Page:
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Tuesday 21 October 2014

Hoo Peninsula and Coryton

Hoo was up first on the Sunday, both myself and Paul were looking forward to returning to last winter’s haunts with this being the first visit of the 2nd winter period.

With a very strong south westerly wind, expectations were not that high for smaller species and being so mild, and still early in the year, we were not expecting high numbers yet of any Waders or Wildfowl.

Dawn coming up with hundreds of Rooks leaving the Northward Hill Roost

As ever the site never disappoints for Raptors and on starting my transect I immediately had 3 Marsh Harriers interacting over towards the Sea Wall.Allthough a bit distant, checking them all showed slightly darker plumage and perfect feathering so looked good for this year’s juveniles, great to see them doing so well.

One day hopefully the fortunes of Hen Harrier can be reversed and it can become established like the Marsh Harrier, the illegal persecution of the Hen Harrier on Grouse Moor’s has got to stop, otherwise there never going to recover.

Many years ago I can remember seeing up to 8 wintering at Rainham Marshes, sadly a very rare sight these days.

Moving on and covering the sea wall heading down to Paul’s section, just over a mile away, Paul rang to say he had a Great Grey Shrike, an excellent find. It was on my route so I eventually came to it, as ever stunning looking birds and a real pleasure to see one.

A little stunner

A good survey, as I have said before it is a very wild unspoilt site, probably under watched as it is so far out and has always produced good birds; during my survey I had seen the following.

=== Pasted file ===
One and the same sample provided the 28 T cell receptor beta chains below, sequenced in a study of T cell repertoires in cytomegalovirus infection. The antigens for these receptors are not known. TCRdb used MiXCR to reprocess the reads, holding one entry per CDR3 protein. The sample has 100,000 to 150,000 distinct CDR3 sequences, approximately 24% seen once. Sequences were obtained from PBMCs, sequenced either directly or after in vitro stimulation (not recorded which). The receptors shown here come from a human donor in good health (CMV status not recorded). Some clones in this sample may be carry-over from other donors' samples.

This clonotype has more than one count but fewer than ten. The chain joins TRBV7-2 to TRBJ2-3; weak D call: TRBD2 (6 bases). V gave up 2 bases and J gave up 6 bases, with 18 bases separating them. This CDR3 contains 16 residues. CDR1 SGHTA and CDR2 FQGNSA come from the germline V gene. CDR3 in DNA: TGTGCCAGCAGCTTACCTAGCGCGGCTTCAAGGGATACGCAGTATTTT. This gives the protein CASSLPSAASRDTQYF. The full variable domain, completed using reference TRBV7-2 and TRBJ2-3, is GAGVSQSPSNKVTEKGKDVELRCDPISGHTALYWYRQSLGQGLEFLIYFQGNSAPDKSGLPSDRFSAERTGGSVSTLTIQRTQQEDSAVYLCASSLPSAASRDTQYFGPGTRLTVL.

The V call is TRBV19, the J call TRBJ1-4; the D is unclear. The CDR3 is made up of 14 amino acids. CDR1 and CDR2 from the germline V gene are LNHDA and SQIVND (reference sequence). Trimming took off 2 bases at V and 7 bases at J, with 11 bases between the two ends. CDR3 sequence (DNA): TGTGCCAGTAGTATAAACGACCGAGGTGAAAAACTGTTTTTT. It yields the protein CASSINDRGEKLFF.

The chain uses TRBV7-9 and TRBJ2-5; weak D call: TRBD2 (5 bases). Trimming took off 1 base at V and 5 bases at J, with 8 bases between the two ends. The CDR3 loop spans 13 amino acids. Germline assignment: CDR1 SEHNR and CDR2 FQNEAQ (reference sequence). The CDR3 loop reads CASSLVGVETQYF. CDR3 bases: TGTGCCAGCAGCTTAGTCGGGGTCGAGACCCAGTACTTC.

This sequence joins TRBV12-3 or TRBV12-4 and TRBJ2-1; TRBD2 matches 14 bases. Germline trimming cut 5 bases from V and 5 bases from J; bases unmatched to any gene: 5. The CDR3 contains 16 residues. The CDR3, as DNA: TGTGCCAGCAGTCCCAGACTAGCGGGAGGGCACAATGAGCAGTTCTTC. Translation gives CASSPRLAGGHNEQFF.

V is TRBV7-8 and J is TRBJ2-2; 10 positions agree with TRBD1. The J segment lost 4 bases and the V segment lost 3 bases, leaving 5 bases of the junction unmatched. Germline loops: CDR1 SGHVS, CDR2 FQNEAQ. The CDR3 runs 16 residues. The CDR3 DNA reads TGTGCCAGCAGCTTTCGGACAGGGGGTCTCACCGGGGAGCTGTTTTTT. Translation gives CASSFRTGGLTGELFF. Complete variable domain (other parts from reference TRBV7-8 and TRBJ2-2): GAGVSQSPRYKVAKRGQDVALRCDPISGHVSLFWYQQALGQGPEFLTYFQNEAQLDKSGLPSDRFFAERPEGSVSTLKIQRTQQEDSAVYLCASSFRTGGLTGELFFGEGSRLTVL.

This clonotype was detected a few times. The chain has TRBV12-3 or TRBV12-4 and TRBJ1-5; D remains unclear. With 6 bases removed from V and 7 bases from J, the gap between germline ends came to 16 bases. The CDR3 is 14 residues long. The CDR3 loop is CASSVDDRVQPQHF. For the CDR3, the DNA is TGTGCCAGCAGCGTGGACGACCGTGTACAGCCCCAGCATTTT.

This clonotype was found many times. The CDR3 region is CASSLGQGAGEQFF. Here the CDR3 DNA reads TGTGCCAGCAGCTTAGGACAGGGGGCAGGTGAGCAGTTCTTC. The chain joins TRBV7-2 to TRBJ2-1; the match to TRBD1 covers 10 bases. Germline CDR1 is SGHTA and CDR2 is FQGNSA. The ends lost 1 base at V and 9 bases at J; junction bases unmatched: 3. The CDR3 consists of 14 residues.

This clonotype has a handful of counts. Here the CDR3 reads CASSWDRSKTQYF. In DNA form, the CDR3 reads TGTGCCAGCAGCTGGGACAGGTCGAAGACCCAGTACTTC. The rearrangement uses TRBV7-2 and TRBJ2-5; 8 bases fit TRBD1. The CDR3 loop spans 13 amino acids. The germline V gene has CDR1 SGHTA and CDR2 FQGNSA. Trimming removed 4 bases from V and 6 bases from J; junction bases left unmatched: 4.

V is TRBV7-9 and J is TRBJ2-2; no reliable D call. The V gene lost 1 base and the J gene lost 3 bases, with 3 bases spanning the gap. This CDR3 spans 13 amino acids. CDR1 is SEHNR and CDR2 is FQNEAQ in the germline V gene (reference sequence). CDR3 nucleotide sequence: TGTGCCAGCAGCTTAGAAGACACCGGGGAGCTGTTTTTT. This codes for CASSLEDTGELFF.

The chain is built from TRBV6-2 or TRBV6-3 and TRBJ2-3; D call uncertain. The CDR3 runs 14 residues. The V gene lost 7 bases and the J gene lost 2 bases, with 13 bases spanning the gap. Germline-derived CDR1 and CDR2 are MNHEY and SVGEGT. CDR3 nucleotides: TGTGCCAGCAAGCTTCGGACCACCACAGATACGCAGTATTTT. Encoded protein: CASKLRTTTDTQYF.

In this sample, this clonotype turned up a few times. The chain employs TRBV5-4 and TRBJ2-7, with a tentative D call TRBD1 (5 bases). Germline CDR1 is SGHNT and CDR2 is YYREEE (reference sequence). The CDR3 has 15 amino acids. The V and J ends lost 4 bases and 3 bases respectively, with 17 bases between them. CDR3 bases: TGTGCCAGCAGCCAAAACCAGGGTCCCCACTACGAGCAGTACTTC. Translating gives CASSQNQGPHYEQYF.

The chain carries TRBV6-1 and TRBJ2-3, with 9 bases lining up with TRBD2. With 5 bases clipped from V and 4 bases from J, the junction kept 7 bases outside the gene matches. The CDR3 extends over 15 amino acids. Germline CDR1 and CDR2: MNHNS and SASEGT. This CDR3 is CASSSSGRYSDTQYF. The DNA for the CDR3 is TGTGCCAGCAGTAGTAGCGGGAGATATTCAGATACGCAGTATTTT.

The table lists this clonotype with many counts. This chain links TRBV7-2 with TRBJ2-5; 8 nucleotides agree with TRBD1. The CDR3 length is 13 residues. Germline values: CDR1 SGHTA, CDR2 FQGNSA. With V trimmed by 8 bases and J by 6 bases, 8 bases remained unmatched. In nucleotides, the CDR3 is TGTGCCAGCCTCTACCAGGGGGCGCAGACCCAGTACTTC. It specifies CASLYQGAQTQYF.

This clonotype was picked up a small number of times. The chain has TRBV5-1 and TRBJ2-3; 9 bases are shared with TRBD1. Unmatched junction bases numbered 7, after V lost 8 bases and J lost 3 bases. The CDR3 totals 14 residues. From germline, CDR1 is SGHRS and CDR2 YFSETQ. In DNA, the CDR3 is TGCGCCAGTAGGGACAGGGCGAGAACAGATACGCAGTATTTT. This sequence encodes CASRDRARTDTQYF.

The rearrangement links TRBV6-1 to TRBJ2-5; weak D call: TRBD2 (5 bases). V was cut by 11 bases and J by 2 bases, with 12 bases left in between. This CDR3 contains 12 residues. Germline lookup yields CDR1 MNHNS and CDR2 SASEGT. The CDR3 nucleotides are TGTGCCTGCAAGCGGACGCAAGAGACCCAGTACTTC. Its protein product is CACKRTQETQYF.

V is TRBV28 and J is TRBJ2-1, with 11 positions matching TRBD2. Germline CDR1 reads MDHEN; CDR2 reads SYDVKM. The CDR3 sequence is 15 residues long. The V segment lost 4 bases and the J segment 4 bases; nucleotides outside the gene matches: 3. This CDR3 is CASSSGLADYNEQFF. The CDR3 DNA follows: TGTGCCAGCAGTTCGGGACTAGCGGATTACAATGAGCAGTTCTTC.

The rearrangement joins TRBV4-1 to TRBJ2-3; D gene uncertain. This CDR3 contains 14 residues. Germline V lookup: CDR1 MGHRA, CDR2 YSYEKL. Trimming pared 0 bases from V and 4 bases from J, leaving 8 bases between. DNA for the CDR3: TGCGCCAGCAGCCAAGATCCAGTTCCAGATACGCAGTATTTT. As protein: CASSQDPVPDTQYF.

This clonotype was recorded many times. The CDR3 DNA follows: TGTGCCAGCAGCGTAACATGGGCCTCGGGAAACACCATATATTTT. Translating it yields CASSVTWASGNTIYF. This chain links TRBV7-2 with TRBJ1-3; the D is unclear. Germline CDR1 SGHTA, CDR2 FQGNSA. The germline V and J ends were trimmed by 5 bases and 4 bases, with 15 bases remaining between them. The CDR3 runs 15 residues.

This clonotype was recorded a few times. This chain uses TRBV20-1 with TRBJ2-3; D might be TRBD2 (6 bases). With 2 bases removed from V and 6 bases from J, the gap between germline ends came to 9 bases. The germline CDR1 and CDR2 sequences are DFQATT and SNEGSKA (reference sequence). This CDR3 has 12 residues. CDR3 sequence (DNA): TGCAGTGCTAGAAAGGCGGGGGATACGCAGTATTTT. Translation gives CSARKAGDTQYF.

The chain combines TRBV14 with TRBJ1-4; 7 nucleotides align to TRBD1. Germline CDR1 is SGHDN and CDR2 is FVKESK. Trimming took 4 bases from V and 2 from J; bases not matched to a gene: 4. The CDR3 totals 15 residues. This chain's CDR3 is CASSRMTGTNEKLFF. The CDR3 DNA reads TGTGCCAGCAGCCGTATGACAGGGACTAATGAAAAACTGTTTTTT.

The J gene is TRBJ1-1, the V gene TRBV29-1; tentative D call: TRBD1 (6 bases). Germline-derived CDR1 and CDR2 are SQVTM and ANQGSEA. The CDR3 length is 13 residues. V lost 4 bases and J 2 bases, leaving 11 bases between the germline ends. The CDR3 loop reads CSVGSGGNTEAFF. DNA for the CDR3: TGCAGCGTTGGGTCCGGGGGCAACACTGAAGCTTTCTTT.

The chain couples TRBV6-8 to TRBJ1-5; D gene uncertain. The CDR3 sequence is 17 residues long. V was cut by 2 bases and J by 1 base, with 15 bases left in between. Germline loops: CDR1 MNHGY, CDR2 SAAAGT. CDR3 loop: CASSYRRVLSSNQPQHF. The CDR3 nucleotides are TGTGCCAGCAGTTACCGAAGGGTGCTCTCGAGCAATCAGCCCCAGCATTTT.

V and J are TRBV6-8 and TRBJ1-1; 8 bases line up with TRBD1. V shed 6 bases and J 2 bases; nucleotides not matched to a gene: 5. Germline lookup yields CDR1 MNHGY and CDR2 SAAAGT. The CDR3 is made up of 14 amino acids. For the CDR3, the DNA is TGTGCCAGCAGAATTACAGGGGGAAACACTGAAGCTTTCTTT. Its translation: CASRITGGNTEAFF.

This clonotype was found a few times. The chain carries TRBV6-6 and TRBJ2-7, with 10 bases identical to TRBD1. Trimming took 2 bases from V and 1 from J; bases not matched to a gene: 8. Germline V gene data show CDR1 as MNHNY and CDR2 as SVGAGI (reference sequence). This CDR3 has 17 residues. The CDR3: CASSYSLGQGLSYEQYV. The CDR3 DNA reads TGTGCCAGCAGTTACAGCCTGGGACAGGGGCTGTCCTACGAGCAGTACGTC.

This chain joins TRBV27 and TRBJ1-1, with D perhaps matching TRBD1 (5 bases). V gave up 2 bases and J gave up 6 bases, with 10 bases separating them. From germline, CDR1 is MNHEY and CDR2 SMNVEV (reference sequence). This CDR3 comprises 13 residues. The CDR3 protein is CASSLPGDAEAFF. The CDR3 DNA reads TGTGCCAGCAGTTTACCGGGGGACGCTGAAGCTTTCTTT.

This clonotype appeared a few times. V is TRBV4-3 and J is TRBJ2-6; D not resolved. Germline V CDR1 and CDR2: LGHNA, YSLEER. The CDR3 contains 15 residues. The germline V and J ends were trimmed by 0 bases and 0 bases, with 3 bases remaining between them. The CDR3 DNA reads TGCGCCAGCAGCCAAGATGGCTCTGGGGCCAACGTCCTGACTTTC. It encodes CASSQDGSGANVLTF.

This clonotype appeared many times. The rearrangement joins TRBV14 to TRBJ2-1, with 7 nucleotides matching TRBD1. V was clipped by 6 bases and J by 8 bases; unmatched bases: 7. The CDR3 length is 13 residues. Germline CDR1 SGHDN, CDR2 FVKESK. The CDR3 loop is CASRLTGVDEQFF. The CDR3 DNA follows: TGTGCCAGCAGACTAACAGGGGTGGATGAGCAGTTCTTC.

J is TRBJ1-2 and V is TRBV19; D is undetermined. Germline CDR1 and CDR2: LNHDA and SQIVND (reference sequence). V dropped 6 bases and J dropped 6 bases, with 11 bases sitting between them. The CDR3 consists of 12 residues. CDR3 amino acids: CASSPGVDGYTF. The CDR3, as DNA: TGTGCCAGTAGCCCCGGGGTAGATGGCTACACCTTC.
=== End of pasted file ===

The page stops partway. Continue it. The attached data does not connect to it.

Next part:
Wheatears - 4
Short Eared Owl – 1st one this winter
Rock Pipits - 2
Marsh Harrier – at least 5 birds
Merlin – female chasing a Pied Wagtail along the sea wall with a Kestrel chasing it as well.
Common Scoter - 2
Green Sandpiper – 3 together

A good start to the winter surveys which then got even better as we walked off the site, 2 Lapland Buntings flew right in front of us and were last seen heading towards Cliffe.

An excellent day.

Clouded Yellow


Monday morning it was the turn of the Essex side, I was covering my usual patch Coryton, again very windy so not expecting much on the passerine front.

After finding 3 Ring Ouzel’s on the 14th I was not hopeful, given the wind, of catching up with any others but have to say pleasantly surprised to see another on the survey. Along with another birder we watched it briefly, even managed to get some distant photos.

Distant Ring Ouzel

For the first time I didn’t pick up any Corn Buntings but suspect that was down to the wind, very little was airborne, the only highlights were a single Marsh Harrier, 10 Black Tailed Godwits and 3 Stonechat together.

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